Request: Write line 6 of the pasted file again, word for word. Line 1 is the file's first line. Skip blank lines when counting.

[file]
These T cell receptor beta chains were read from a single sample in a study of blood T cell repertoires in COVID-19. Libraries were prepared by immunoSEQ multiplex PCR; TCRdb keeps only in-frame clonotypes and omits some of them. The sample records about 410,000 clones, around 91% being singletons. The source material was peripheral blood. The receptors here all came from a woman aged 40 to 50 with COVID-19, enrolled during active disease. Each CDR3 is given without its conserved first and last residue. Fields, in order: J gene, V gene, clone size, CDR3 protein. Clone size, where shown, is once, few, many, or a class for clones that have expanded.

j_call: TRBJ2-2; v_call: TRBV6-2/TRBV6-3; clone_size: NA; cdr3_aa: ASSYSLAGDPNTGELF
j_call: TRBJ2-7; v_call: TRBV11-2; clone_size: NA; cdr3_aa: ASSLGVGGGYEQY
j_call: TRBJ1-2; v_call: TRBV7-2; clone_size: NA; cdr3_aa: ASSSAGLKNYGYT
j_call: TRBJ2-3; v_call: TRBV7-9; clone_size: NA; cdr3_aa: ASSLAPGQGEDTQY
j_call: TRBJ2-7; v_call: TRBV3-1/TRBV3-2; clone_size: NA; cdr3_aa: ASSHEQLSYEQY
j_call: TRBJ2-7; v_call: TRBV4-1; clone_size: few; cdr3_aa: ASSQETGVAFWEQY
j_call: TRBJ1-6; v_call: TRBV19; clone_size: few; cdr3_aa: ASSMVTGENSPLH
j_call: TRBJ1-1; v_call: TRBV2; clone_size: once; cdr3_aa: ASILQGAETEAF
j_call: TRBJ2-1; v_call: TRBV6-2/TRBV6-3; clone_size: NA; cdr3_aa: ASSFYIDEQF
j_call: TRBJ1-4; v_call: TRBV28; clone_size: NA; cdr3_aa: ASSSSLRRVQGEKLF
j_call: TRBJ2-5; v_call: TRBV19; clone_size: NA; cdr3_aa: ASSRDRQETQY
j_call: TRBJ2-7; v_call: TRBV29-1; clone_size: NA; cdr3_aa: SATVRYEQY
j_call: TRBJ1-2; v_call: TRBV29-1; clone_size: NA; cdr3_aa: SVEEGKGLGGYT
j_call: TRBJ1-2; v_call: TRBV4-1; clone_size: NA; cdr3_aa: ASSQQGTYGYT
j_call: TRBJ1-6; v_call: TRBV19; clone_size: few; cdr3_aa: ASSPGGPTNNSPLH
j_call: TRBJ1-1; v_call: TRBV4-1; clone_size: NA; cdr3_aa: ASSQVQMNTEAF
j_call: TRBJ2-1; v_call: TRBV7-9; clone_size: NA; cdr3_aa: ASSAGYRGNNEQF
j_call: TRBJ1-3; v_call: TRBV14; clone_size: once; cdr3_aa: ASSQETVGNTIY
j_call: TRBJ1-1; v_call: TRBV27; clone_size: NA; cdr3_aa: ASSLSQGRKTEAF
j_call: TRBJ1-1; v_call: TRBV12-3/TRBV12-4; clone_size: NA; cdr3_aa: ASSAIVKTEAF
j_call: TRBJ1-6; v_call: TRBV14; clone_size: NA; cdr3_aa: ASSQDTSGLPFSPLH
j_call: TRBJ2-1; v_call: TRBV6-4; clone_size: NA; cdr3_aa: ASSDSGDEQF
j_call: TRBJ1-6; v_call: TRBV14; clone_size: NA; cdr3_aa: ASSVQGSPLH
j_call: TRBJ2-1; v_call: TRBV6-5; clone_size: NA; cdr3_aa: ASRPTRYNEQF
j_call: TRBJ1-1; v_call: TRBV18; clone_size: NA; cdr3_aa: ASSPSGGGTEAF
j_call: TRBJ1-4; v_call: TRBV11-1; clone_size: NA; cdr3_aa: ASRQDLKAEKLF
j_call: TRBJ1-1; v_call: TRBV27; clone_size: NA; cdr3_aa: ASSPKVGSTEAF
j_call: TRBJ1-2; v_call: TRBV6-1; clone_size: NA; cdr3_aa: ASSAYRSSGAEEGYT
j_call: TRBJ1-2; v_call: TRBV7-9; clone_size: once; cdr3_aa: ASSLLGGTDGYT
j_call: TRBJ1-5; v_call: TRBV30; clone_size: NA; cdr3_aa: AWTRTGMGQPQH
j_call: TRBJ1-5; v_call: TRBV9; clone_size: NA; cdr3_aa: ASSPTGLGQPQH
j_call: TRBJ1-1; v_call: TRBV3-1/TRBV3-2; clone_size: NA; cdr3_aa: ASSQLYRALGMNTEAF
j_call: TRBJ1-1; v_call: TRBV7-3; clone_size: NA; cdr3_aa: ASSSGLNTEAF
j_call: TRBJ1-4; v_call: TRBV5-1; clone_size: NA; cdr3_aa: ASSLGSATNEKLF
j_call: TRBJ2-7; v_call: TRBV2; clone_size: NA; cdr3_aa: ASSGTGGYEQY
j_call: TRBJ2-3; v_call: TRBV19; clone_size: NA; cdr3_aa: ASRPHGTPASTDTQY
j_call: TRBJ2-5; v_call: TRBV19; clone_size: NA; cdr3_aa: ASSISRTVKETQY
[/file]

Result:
j_call: TRBJ2-7; v_call: TRBV3-1/TRBV3-2; clone_size: NA; cdr3_aa: ASSHEQLSYEQY